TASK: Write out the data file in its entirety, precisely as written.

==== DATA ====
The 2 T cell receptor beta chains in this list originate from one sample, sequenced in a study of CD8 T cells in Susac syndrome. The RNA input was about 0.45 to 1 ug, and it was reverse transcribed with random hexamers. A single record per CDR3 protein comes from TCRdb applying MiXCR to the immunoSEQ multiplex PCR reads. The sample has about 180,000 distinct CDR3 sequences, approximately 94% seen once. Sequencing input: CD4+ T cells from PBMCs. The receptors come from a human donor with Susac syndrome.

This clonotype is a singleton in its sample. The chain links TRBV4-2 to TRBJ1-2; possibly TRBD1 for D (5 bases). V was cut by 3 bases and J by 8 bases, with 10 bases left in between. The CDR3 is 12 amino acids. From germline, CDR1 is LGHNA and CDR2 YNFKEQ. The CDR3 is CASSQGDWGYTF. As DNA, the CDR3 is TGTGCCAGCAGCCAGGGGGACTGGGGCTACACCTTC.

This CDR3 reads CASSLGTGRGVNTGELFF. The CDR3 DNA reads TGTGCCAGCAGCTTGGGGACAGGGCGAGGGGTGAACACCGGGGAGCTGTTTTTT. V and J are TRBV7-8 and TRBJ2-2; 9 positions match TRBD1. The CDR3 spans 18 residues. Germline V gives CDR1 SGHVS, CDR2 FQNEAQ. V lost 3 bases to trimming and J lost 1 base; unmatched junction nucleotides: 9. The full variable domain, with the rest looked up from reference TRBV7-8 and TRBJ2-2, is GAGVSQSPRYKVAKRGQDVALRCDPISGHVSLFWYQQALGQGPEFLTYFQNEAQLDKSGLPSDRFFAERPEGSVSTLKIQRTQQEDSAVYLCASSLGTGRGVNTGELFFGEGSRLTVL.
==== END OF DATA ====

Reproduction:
The 2 T cell receptor beta chains in this list originate from one sample, sequenced in a study of CD8 T cells in Susac syndrome. The RNA input was about 0.45 to 1 ug, and it was reverse transcribed with random hexamers. A single record per CDR3 protein comes from TCRdb applying MiXCR to the immunoSEQ multiplex PCR reads. The sample has about 180,000 distinct CDR3 sequences, approximately 94% seen once. Sequencing input: CD4+ T cells from PBMCs. The receptors come from a human donor with Susac syndrome.

This clonotype is a singleton in its sample. The chain links TRBV4-2 to TRBJ1-2; possibly TRBD1 for D (5 bases). V was cut by 3 bases and J by 8 bases, with 10 bases left in between. The CDR3 is 12 amino acids. From germline, CDR1 is LGHNA and CDR2 YNFKEQ. The CDR3 is CASSQGDWGYTF. As DNA, the CDR3 is TGTGCCAGCAGCCAGGGGGACTGGGGCTACACCTTC.

This CDR3 reads CASSLGTGRGVNTGELFF. The CDR3 DNA reads TGTGCCAGCAGCTTGGGGACAGGGCGAGGGGTGAACACCGGGGAGCTGTTTTTT. V and J are TRBV7-8 and TRBJ2-2; 9 positions match TRBD1. The CDR3 spans 18 residues. Germline V gives CDR1 SGHVS, CDR2 FQNEAQ. V lost 3 bases to trimming and J lost 1 base; unmatched junction nucleotides: 9. The full variable domain, with the rest looked up from reference TRBV7-8 and TRBJ2-2, is GAGVSQSPRYKVAKRGQDVALRCDPISGHVSLFWYQQALGQGPEFLTYFQNEAQLDKSGLPSDRFFAERPEGSVSTLKIQRTQQEDSAVYLCASSLGTGRGVNTGELFFGEGSRLTVL.